Category Archives: Math

The Universal Empathy Machine: Nonviolent Communication Explained with Mathematics and Computer Science

0. The Universal Empathy Machine

Empathy is not sympathy. What’s the difference? Think of the Universal Turing Machine. It is a machine that accepts a program and data, and runs that program on that data. In this way it can simulate all programs on all data. Let us think of a human as a program and human experience as data. Sympathy then, is running your program on someone else’s data. Empathy is running their program on their data. As you can see the results of the sympathy and empathy computations are not guaranteed to be identical. In a nutshell Nonviolent Communication is about becoming the Universal Empathy Machine, to be able to emulate the architecture of an arbitrary person given an arbitrary experience.… Read the rest

Joining many DataFrames at once in Pandas: “n-ary Join”

Joining many DataFrames at once with Reduce

In my last project I wanted to compare many different Gender Inequality Indexes at once, including the one I had just come up with, called “WIGI”. The problem was that the rank and score data for each index was in a separate DataFrame. I need to perform repeated SQL-style joins. In this case I actually only had to join 5 dataframes, for 5 indices. But later, in helping my partner with her research, she came across the same problem needed to join more than 100. In my mind I saw that we wanted to accomplish this n-ary join.

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Prerequisite-free Set Theory – Just The Intuition

Logicomix, page 162.
Logicomix, page 162.

My favourite Hackerspace Sudo Room  is very close to  Bay Area Public School,  whose concept of a anti-capitalist University intrigues me very much. In chatting  about their plans for Math education, they expounded on the need for a primer to Set Theory, as they had been learning the Philosophy of Alain Badiou, who utilizes those foundations. Their request was for softer, more intuitive introduction. And just a short 18 months after that casual chat, this last, Saturday June 14th 2014, I held that public education, and it went brilliantly. 2 very curious mind showed up and we had fun reading the comic example aloud.… Read the rest

Wikipedia Edits Statistics by Category: Updated Presidential Edition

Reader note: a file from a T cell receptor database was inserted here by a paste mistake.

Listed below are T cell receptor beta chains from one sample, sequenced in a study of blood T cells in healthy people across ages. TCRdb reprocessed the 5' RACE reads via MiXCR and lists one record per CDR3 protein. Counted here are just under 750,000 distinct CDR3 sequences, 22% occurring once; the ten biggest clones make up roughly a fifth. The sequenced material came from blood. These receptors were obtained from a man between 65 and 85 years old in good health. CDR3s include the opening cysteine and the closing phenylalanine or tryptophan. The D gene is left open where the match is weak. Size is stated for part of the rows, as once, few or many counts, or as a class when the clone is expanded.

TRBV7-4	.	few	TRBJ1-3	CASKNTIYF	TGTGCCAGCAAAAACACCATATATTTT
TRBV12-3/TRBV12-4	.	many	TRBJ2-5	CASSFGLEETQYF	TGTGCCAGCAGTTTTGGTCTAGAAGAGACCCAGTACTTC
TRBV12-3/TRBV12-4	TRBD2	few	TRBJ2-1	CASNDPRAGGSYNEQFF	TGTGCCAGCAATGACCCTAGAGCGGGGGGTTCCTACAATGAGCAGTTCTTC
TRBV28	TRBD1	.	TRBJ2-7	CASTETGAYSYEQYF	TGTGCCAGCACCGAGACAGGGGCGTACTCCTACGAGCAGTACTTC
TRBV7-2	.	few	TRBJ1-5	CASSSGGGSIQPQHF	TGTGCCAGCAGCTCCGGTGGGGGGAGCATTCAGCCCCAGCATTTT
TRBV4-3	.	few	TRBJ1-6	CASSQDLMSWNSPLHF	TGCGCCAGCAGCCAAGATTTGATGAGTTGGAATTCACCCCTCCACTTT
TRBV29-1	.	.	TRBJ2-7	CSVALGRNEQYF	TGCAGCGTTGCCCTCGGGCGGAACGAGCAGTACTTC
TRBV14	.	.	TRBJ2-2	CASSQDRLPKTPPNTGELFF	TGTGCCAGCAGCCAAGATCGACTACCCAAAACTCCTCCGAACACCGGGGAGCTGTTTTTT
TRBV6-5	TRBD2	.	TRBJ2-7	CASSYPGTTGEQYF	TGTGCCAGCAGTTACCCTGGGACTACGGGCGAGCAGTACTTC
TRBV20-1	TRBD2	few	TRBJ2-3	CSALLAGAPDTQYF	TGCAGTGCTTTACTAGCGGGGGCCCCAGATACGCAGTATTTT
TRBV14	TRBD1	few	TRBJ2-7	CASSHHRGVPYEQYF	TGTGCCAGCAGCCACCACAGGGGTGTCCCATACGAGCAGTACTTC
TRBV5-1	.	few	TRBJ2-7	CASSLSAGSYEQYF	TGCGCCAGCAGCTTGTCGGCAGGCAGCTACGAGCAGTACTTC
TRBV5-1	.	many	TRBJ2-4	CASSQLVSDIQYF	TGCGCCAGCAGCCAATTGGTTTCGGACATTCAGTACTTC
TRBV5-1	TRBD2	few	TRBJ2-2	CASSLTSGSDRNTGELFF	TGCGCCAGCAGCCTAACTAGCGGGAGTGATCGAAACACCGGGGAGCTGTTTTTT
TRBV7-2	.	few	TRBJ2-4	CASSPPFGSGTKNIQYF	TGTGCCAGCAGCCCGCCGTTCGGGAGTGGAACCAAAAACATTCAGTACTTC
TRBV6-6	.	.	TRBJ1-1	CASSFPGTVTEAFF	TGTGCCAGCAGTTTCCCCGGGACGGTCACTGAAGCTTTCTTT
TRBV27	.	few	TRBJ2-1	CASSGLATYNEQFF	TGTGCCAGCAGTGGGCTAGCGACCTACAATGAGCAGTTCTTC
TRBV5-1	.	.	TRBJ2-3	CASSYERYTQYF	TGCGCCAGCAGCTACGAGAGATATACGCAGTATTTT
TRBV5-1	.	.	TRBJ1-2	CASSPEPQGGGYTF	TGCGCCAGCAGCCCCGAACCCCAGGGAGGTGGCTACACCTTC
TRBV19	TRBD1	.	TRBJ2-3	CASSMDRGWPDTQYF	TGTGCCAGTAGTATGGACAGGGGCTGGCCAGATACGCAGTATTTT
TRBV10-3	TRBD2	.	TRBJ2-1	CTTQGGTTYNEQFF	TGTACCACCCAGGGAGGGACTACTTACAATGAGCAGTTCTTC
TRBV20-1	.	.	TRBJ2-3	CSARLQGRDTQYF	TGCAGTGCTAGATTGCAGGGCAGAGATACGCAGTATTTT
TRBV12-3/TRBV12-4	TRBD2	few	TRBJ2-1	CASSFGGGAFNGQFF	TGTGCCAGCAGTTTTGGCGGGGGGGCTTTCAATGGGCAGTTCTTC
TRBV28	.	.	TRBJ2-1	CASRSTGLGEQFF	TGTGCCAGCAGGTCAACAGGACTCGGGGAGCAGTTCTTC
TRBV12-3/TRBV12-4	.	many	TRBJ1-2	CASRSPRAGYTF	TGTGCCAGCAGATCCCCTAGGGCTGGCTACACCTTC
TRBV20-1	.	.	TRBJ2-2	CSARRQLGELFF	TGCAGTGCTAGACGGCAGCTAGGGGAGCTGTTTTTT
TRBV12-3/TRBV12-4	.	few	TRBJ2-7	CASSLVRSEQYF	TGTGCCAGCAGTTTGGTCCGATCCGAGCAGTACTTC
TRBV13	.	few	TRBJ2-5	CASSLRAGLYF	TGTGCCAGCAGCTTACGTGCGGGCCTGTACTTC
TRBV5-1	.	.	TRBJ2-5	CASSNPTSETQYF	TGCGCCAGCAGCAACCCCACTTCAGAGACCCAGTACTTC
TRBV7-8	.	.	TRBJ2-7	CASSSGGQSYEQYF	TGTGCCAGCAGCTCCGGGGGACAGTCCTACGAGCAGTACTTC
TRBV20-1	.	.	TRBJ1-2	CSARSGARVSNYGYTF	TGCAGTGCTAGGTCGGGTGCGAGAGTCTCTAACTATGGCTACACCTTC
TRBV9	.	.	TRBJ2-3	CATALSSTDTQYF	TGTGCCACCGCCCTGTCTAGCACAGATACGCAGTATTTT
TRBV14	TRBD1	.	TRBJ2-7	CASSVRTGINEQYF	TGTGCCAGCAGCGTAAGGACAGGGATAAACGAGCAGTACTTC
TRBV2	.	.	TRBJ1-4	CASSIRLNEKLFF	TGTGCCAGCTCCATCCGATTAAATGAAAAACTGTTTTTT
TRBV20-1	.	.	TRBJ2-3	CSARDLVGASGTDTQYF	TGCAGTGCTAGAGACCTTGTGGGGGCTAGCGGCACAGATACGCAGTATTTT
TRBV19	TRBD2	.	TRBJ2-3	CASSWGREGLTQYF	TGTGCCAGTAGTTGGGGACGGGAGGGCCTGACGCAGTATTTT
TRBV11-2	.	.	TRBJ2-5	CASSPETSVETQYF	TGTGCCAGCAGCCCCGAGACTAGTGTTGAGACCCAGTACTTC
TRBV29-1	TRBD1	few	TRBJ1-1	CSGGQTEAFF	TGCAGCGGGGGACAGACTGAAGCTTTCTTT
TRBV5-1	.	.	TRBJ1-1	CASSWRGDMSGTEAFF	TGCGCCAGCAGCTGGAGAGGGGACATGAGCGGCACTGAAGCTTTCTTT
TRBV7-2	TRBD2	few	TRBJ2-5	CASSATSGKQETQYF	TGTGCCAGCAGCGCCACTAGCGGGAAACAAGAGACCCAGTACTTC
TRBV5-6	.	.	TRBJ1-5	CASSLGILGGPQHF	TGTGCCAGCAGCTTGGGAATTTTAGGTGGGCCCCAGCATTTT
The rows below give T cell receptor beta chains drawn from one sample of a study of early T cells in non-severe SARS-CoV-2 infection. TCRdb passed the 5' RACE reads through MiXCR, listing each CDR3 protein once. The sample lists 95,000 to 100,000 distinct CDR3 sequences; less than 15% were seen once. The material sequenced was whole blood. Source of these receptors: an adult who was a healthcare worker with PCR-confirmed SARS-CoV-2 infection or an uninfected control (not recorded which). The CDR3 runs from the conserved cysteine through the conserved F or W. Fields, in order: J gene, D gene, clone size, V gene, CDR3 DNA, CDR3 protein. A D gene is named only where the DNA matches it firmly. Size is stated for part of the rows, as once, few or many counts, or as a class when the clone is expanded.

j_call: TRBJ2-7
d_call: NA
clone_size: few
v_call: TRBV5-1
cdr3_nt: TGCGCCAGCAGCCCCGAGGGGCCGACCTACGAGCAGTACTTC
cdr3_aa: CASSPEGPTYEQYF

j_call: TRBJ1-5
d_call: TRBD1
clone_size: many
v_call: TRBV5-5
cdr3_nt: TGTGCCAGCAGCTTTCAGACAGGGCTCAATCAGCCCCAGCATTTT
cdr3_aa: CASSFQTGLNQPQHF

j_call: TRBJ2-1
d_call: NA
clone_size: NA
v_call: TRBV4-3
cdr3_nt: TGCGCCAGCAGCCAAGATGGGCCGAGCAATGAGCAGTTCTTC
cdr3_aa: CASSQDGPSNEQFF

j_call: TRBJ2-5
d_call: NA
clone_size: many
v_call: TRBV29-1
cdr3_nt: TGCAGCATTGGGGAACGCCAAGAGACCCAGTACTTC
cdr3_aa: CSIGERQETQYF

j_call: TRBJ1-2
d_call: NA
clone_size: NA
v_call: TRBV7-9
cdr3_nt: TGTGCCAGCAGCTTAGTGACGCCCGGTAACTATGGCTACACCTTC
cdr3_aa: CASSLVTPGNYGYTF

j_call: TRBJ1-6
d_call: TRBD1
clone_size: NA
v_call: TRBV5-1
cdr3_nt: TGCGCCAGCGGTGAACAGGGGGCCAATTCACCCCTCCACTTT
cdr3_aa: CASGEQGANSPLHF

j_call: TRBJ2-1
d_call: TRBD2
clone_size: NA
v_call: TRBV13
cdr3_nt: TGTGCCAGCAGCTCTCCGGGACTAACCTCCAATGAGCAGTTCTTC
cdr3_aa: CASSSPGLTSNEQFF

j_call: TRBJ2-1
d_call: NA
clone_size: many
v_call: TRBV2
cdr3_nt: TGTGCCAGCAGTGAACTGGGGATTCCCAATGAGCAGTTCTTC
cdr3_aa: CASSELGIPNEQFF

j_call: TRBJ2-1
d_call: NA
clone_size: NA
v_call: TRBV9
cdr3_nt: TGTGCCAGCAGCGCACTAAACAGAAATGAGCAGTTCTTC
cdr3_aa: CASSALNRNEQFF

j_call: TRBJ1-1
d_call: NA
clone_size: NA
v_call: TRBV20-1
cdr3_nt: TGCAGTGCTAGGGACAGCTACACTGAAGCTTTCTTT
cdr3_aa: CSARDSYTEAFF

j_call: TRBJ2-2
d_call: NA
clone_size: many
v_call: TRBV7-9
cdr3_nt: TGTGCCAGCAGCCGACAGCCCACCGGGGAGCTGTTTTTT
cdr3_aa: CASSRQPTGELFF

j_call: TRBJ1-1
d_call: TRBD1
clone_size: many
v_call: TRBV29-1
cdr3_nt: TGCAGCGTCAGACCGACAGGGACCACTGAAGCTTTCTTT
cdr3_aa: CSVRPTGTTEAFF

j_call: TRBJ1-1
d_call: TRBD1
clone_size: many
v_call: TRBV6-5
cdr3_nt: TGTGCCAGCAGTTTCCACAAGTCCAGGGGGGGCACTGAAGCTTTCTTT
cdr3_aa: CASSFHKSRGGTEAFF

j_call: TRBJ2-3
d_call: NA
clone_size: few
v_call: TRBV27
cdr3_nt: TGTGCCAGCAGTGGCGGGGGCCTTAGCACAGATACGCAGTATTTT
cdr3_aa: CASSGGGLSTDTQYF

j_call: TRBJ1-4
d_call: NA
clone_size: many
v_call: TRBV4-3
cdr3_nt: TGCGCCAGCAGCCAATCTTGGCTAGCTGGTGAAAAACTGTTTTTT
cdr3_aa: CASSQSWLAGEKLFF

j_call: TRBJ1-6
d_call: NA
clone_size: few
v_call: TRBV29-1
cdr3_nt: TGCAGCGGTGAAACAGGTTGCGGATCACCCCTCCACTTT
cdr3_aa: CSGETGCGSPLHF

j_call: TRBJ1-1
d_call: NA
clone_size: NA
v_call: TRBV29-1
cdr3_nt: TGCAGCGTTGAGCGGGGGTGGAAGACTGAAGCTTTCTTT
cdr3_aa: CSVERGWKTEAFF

We’ve heard that Wikipedia might be able to predict the Vice President, but what about the honcho himself?  Using a combination of Python, R, and Wikipedia version histroy, I’ve delved inside the hivemind and emerged with some graphs that might have the answer. So without further ado, let’s try and predict the upcoming U.S. election.

2000

Wikipedia didn’t come to be until after the 2000 elections, so we can’t glean a lot of good data here. And although Bush has basically always outpaced Gore in editor interest, presidents seem to always get a lot more attention after they’re elected as you’ll see.… Read the rest

Circle Packing at Art Murmur

As part of sudoroom Art Murmur in August 2012, I decided to bring circle packing to the masses.

Here’s how I structured the game, and how you could build from it.

Equipment:

  • The game pieces consisted of 3 sizes of circles at 2.5cm 5cm and 8cm radii.
  • I was experimenting with the right point attribution for each. As shown the point values are 1, 3, and 8 respectively.
  • The maps were drawn by Anca Mosoiu of TechLiminal, and included the standard square, the African continent, and a silhouette of a meditating Buddha (pictured).

Rules:

  • Participants compete head-to-head,
  • and are given 30-seconds,
  • to lay down non-overlapping circles,
  • within the drawn boundary.
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Paradox?

Should you take someone else’s advice to trust yourself?

Proof

Case 1:

Suppose yes. Then you should take someone’s advice to trust yourself. So you should trust yourself. But if you trusted yourself you wouldn’t take someone else’s advice. Contradiction.

Case 2:

Suppose no. Then you should not take someone’s advice to trust yourself. So you should not trust yourself. If should not trust yourself then you ought to take other people’s advice. Contradiction.

 

Since both yes and no to this question lead to contradiction then the question presents a paradox. Q.E.D.

 … Read the rest